Robert and Beth Gordon are married but share little. He runs into Sally at a cabaret and the Gordons are soon divorced. Just as he gets bored with Sally's superficiality, Beth strives to ... See full summary »
Cecil B. DeMille
A reconstruction of the trial of Joan of Arc (based entirely on the transcripts of the real-life trial), concerning Joan's imprisonment, interrogation and final execution at the hands of ... See full summary »
In 1456, French king Charles VII recalls the story of how he met the 17 year-old peasant girl Joan of Arc, entrusted her with the command of the French Army and ultimately burned her at the stake as a heretic.
With her family in financial difficulties, Rebecca is sent to live with her two strict, unfeeling aunts, who do not appreciate the young girl's charm and energy. Rebecca must make new ... See full summary »
Helen Jerome Eddy
Captain Nemo has built a fantastic submarine for his mission of revenge. He has traveled over 20,000 leagues in search of Charles Denver - a man who caused the death of Princess Daaker. ... See full summary »
John Trent, a World War I British officer, finds an ancient sword in his trench bunker just prior to volunteering for what will amount to a suicide mission the next day. That night he is visited by the spirit of Joan of Arc and is transported back to the 15th Century. Joan's career begins when, as a peasant girl, she meets Trent's ancestor, also an English soldier, fighting for the Burgundians. After Trent is captured, Joan is brought to the attention of the beleaguered Dauphin, heir to the French throne, who cannot be crowned because the English hold the royal city of Orleans. The weak Dauphin is impressed by her vision and apparently heaven-sent powers which border on the supernatural and ultimately gives her command of the armies. She is victorious at Orleans and the new King is crowned. Joan resists Trent's entreaties of love and continues her struggle to free the rest of her country from English occupation. Sinister forces, both English and French, conspire against her and she is... Written by
Gabe Taverney (email@example.com)
When the film began its road-show run in major cities it was 12 reels long, but, over director Cecil B. DeMille's objections, was quickly shortened to 10 reels. See more »
When Trent discovers the sword, he holds the hilt in his right hand. In the insert close-up the hilt is in his left hand. In the cutback, it has returned to the right. (In fact, the insert shot has been spliced in upside-down.) See more »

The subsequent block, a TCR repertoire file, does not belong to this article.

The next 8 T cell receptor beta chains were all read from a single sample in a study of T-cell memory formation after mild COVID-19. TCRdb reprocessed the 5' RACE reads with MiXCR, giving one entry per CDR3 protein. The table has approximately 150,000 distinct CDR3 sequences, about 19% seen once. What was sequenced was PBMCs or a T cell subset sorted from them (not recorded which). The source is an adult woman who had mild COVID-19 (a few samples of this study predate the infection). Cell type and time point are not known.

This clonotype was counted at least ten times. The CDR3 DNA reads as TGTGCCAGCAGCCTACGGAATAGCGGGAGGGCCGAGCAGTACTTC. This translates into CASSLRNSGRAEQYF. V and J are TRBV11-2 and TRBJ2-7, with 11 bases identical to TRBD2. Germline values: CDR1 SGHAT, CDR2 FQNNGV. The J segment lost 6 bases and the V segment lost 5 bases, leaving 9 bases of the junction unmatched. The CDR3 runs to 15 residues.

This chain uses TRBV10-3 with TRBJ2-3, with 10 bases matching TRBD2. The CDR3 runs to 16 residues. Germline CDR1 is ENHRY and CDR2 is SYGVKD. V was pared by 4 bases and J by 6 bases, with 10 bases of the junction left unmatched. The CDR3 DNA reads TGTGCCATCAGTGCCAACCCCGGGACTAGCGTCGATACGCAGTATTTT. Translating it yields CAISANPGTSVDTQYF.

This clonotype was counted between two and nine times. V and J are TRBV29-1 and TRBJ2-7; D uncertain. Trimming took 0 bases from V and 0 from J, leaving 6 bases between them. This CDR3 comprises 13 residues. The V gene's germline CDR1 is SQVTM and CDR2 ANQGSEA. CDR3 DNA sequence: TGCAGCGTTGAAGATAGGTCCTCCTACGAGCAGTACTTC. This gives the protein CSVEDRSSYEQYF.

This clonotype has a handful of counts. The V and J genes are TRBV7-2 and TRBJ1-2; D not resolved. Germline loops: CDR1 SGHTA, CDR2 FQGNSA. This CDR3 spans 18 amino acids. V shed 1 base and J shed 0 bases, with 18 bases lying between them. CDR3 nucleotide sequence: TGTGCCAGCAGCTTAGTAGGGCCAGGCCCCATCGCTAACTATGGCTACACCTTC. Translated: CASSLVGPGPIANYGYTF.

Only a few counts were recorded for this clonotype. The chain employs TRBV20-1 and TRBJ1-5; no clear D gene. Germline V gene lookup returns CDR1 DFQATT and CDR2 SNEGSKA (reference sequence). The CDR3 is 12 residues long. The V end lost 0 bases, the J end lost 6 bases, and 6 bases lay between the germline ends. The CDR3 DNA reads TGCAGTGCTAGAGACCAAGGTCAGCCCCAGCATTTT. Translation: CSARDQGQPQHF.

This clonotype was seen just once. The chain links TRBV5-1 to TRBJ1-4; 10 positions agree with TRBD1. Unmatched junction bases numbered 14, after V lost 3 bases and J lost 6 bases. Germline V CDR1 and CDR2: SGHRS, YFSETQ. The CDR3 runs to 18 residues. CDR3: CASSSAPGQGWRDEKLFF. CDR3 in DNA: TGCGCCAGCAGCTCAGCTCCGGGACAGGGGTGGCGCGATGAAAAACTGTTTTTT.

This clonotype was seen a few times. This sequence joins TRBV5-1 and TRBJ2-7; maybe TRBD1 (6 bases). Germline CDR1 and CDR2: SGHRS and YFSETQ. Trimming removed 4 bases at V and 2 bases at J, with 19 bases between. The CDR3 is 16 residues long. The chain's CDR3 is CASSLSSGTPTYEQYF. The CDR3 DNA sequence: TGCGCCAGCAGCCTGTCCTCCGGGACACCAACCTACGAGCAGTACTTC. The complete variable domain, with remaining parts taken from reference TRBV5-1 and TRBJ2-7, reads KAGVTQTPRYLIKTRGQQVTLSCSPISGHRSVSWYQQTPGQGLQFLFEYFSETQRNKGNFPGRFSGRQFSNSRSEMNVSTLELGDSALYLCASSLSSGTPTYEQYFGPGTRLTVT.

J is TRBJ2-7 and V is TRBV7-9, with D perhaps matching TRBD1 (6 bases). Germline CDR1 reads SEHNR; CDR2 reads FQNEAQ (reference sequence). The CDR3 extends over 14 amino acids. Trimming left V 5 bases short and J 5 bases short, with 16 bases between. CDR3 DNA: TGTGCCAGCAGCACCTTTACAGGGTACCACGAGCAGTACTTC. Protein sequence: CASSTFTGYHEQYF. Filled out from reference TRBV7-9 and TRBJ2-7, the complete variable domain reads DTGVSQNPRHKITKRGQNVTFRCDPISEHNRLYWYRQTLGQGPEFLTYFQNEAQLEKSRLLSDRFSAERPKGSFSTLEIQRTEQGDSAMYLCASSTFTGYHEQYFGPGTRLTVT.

Englishman, there is room in each heart but for one love - mine is for France!
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I'm convinced that one of the reasons that Joan The Woman was filmed by Cecil B. DeMille was to bolster the Allied cause and the cause of France in World War I. We were not yet in the war but that very issue was the main issue in the campaign for president in 1916.
It's hard to imagine an opera star being an entertainment idol in this day and age. But Geraldine Farrar was just that. With that in mind DeMille got Famous Players-Lasky to sign Farrar who was an opera soprano known for her acting ability as well as singing. Silent films afforded her a great opportunity to use the same kind of histrionics used on an opera stage that for the silent screen was essential.
Why DeMille didn't opt for just a retelling of Joan Of Arc's story is beyond me. The whole ploy with Wallace Reid playing a contemporary British soldier in the trenches and his ancestor fighting in France against the French in the Hundred Years War was both ludicrous and doesn't wear well with age. I suppose possibly the message was that France and England enemies before were now allies in a great cause as great as the one Joan gave her life for.
Reid finds a sword that belonged to the Maid of Orleans and he uses it as a talisman of sorts to communicate with the long dead maid. Then we go back in time to the struggle for France to liberate and unite as a people against the English conquerors. Where Reid meets the Maid on two occasions and his life is saved. Unfortunately he can't reciprocate when her time comes.
Farrar is a find Joan Of Arc. DeMille knew what he was doing in bringing her to Hollywood, her operatic training was what was needed for the silent screen believe it or not. She did the same in another DeMille production of one of her leading roles, Carmen.
Raymond Hatton is fine as the feckless King Charles VII who also let Joan down in the crunch. Theodore Roberts another DeMille favorite was chillingly evil as the Bishop Of Cauchon the one who tried her and judged her a witch and a heretic.
It's hardly historically accurate, but other than Reid's grafted in role it's not a bad film. Joan The Woman has the kind of spectacle and special effects that made the reputation of Cecil B. DeMille.
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